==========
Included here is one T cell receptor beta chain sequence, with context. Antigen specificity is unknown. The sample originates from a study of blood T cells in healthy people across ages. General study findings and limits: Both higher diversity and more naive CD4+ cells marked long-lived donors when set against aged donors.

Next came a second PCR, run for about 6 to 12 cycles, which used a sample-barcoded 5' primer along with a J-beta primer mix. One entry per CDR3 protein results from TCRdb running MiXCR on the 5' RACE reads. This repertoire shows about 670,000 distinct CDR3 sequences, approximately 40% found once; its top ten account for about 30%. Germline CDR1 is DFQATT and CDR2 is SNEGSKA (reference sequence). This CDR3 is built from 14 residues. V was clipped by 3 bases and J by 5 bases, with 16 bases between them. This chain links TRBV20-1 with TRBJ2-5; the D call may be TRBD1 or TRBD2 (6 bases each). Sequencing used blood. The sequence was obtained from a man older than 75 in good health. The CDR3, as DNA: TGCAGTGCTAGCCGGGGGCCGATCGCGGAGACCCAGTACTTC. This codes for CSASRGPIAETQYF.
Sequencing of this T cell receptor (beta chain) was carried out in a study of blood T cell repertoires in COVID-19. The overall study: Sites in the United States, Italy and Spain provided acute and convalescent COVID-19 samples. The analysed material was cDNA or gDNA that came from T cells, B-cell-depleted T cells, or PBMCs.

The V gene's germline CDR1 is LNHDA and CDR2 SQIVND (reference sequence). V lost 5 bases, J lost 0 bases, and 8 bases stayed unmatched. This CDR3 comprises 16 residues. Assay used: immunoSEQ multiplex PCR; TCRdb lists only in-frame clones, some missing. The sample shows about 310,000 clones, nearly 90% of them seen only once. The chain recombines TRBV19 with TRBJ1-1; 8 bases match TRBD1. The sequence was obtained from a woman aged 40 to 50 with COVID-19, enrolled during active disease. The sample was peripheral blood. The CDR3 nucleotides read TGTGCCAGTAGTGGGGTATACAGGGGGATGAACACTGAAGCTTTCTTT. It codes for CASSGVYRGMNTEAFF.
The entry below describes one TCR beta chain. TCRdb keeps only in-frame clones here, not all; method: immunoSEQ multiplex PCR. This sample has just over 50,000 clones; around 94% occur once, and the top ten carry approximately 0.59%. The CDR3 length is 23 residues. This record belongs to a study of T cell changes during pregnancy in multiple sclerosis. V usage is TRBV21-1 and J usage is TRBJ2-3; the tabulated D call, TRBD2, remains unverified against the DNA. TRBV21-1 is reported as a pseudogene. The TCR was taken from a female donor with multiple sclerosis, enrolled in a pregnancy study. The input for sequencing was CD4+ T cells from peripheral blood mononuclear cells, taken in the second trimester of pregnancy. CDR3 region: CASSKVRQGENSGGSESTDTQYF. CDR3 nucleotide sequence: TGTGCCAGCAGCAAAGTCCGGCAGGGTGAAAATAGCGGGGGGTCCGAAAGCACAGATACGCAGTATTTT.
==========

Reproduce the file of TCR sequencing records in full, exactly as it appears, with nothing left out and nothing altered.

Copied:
Included here is one T cell receptor beta chain sequence, with context. Antigen specificity is unknown. The sample originates from a study of blood T cells in healthy people across ages. General study findings and limits: Both higher diversity and more naive CD4+ cells marked long-lived donors when set against aged donors.

Next came a second PCR, run for about 6 to 12 cycles, which used a sample-barcoded 5' primer along with a J-beta primer mix. One entry per CDR3 protein results from TCRdb running MiXCR on the 5' RACE reads. This repertoire shows about 670,000 distinct CDR3 sequences, approximately 40% found once; its top ten account for about 30%. Germline CDR1 is DFQATT and CDR2 is SNEGSKA (reference sequence). This CDR3 is built from 14 residues. V was clipped by 3 bases and J by 5 bases, with 16 bases between them. This chain links TRBV20-1 with TRBJ2-5; the D call may be TRBD1 or TRBD2 (6 bases each). Sequencing used blood. The sequence was obtained from a man older than 75 in good health. The CDR3, as DNA: TGCAGTGCTAGCCGGGGGCCGATCGCGGAGACCCAGTACTTC. This codes for CSASRGPIAETQYF.
Sequencing of this T cell receptor (beta chain) was carried out in a study of blood T cell repertoires in COVID-19. The overall study: Sites in the United States, Italy and Spain provided acute and convalescent COVID-19 samples. The analysed material was cDNA or gDNA that came from T cells, B-cell-depleted T cells, or PBMCs.

The V gene's germline CDR1 is LNHDA and CDR2 SQIVND (reference sequence). V lost 5 bases, J lost 0 bases, and 8 bases stayed unmatched. This CDR3 comprises 16 residues. Assay used: immunoSEQ multiplex PCR; TCRdb lists only in-frame clones, some missing. The sample shows about 310,000 clones, nearly 90% of them seen only once. The chain recombines TRBV19 with TRBJ1-1; 8 bases match TRBD1. The sequence was obtained from a woman aged 40 to 50 with COVID-19, enrolled during active disease. The sample was peripheral blood. The CDR3 nucleotides read TGTGCCAGTAGTGGGGTATACAGGGGGATGAACACTGAAGCTTTCTTT. It codes for CASSGVYRGMNTEAFF.
The entry below describes one TCR beta chain. TCRdb keeps only in-frame clones here, not all; method: immunoSEQ multiplex PCR. This sample has just over 50,000 clones; around 94% occur once, and the top ten carry approximately 0.59%. The CDR3 length is 23 residues. This record belongs to a study of T cell changes during pregnancy in multiple sclerosis. V usage is TRBV21-1 and J usage is TRBJ2-3; the tabulated D call, TRBD2, remains unverified against the DNA. TRBV21-1 is reported as a pseudogene. The TCR was taken from a female donor with multiple sclerosis, enrolled in a pregnancy study. The input for sequencing was CD4+ T cells from peripheral blood mononuclear cells, taken in the second trimester of pregnancy. CDR3 region: CASSKVRQGENSGGSESTDTQYF. CDR3 nucleotide sequence: TGTGCCAGCAGCAAAGTCCGGCAGGGTGAAAATAGCGGGGGGTCCGAAAGCACAGATACGCAGTATTTT.